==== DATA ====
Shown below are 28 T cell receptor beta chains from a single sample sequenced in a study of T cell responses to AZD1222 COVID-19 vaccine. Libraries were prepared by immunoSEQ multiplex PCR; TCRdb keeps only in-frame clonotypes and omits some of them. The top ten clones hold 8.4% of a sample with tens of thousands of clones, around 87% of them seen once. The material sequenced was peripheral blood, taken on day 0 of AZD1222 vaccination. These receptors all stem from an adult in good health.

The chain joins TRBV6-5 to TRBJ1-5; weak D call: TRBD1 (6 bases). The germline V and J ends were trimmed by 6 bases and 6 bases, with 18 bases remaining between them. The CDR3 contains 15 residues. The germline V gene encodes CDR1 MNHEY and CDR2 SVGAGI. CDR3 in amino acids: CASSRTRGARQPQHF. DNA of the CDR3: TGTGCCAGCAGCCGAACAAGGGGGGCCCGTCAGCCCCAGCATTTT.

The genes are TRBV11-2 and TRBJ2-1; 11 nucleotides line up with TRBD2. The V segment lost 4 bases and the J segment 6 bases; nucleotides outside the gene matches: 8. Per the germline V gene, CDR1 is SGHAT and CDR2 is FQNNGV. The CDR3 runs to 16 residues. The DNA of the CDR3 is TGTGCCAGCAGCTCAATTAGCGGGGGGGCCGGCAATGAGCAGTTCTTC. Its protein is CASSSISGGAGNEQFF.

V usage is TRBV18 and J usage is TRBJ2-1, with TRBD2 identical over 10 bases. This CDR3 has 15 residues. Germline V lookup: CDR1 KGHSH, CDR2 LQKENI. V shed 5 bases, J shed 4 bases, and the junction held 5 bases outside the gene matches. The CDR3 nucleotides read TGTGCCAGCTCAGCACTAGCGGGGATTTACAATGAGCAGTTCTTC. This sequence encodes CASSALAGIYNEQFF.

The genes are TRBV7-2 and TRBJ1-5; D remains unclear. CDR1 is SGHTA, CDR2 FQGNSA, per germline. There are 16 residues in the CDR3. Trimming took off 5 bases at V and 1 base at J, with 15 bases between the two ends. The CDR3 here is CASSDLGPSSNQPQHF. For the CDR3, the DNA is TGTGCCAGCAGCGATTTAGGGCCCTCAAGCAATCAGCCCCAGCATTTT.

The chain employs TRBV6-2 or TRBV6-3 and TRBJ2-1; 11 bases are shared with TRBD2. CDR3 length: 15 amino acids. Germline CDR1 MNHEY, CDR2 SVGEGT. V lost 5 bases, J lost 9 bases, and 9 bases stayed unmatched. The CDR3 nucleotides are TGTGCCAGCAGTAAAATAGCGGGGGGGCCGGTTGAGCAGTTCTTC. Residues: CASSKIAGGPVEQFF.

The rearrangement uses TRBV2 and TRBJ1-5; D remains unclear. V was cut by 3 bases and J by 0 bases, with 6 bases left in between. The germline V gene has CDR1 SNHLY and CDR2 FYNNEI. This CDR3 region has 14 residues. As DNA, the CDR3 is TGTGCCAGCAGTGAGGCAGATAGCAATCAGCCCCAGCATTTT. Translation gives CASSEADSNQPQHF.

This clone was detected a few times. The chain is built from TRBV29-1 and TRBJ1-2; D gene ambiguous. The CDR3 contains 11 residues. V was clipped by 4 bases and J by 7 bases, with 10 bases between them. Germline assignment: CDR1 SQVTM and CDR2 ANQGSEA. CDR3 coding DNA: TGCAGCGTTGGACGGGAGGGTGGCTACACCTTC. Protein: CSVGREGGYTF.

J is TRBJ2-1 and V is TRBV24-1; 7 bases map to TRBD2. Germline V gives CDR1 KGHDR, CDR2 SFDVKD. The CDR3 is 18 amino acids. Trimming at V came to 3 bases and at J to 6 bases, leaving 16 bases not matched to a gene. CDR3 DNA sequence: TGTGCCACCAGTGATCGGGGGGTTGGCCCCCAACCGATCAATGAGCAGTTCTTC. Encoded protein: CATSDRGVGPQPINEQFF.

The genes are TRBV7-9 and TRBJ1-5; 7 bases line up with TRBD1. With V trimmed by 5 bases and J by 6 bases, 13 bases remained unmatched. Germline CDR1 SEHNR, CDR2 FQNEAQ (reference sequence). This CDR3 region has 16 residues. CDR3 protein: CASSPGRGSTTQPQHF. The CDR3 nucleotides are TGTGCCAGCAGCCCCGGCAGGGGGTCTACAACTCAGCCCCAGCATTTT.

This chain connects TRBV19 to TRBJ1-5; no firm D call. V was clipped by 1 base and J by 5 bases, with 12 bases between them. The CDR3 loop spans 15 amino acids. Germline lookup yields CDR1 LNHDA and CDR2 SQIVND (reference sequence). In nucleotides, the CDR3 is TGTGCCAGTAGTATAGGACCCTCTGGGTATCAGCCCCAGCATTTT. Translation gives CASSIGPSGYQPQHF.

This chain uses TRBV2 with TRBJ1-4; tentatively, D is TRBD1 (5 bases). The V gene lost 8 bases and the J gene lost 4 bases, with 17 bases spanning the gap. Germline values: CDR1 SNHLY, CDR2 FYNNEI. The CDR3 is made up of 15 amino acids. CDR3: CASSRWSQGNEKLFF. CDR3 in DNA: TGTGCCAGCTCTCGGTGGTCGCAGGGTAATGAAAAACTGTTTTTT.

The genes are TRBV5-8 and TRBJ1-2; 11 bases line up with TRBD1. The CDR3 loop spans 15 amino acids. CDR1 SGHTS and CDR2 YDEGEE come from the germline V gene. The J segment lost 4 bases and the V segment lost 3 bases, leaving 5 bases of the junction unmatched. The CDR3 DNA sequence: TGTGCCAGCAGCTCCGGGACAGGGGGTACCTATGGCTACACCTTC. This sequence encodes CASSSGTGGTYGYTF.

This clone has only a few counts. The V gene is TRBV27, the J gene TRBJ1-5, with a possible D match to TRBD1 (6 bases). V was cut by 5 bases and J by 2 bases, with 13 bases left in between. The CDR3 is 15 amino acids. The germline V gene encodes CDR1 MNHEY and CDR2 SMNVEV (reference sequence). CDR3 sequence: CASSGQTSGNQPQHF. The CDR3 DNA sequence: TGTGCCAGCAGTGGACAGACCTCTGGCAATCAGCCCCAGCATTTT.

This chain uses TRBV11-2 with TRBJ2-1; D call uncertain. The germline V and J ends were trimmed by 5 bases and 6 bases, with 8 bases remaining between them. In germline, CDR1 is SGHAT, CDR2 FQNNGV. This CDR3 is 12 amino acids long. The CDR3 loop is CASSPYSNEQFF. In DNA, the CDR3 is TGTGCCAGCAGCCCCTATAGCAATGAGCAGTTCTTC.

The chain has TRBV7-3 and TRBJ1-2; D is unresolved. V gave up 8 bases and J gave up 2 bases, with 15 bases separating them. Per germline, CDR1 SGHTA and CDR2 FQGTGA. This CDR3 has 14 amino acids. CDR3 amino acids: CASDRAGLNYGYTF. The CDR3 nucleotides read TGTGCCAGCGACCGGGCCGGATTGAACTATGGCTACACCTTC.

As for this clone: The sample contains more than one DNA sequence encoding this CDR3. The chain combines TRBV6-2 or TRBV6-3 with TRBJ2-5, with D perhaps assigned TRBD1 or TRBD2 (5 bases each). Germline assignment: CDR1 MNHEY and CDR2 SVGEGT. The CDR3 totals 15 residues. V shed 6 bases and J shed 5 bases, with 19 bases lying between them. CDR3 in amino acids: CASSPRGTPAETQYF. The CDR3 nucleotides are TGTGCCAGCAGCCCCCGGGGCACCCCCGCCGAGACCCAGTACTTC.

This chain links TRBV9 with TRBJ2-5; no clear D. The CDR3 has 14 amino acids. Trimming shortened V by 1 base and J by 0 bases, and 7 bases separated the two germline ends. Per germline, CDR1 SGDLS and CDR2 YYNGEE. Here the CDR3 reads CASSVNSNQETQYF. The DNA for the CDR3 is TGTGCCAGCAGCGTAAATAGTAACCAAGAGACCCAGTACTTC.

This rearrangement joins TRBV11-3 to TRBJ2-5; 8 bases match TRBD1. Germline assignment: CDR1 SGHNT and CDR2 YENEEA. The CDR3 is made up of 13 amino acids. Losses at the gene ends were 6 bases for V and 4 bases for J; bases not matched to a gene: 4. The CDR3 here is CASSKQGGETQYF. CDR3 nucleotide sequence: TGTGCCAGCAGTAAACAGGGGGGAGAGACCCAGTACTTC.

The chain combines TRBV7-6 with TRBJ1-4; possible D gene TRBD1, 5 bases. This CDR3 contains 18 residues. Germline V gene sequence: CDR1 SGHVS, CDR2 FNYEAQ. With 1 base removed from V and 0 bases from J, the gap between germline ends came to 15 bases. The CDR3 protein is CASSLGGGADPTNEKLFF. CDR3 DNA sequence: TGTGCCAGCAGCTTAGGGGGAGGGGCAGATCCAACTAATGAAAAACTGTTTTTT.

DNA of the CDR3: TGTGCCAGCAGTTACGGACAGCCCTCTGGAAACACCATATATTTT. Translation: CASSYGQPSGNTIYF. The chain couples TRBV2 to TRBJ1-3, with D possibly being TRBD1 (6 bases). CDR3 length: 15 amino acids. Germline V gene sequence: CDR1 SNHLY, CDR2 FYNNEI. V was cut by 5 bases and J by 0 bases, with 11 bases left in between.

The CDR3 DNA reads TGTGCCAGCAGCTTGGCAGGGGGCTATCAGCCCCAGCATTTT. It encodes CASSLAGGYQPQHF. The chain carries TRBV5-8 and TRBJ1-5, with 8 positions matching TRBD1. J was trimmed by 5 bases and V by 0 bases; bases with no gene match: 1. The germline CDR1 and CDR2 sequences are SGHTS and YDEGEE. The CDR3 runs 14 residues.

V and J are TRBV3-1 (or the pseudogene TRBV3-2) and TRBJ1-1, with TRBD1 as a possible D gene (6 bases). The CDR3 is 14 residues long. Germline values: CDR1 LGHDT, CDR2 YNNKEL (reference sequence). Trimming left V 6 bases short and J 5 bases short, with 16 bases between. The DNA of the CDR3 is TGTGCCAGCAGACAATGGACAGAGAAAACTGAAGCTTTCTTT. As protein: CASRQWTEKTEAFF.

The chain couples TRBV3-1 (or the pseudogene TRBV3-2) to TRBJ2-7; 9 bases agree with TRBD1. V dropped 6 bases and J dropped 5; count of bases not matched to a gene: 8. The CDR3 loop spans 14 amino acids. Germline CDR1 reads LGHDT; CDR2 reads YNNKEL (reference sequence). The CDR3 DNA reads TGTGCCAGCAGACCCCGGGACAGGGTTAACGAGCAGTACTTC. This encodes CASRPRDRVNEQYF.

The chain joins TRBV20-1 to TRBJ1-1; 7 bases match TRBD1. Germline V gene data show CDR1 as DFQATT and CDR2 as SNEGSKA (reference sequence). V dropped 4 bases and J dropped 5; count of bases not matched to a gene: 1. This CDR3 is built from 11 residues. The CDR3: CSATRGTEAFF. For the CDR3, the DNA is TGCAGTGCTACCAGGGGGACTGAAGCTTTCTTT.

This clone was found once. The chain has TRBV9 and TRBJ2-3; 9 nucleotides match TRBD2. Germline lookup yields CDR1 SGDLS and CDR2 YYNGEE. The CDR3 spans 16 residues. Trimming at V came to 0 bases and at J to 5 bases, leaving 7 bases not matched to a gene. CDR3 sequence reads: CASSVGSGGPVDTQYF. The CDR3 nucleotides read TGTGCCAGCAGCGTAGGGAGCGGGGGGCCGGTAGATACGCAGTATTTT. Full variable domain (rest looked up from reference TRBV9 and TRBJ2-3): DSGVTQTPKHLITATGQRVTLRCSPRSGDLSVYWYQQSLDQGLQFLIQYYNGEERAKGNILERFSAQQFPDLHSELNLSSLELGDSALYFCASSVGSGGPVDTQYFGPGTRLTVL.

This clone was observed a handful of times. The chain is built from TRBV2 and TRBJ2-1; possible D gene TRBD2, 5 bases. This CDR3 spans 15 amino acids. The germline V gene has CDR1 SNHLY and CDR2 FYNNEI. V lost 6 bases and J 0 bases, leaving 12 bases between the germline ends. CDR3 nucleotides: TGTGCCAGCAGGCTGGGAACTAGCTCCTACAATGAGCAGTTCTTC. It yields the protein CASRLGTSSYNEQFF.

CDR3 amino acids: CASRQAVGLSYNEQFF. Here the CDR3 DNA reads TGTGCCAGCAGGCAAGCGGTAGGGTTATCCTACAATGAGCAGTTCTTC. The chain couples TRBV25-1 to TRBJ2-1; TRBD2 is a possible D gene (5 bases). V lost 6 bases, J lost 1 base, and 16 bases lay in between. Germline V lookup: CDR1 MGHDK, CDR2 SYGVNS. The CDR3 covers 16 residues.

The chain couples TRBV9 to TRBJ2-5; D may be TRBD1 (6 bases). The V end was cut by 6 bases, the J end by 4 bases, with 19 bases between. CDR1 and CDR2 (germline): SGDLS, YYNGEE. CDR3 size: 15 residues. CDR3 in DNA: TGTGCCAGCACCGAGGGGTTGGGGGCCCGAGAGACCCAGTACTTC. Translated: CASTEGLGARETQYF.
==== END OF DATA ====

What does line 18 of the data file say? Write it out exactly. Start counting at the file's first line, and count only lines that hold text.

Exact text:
This chain links TRBV9 with TRBJ2-5; no clear D. The CDR3 has 14 amino acids. Trimming shortened V by 1 base and J by 0 bases, and 7 bases separated the two germline ends. Per germline, CDR1 SGDLS and CDR2 YYNGEE. Here the CDR3 reads CASSVNSNQETQYF. The DNA for the CDR3 is TGTGCCAGCAGCGTAAATAGTAACCAAGAGACCCAGTACTTC.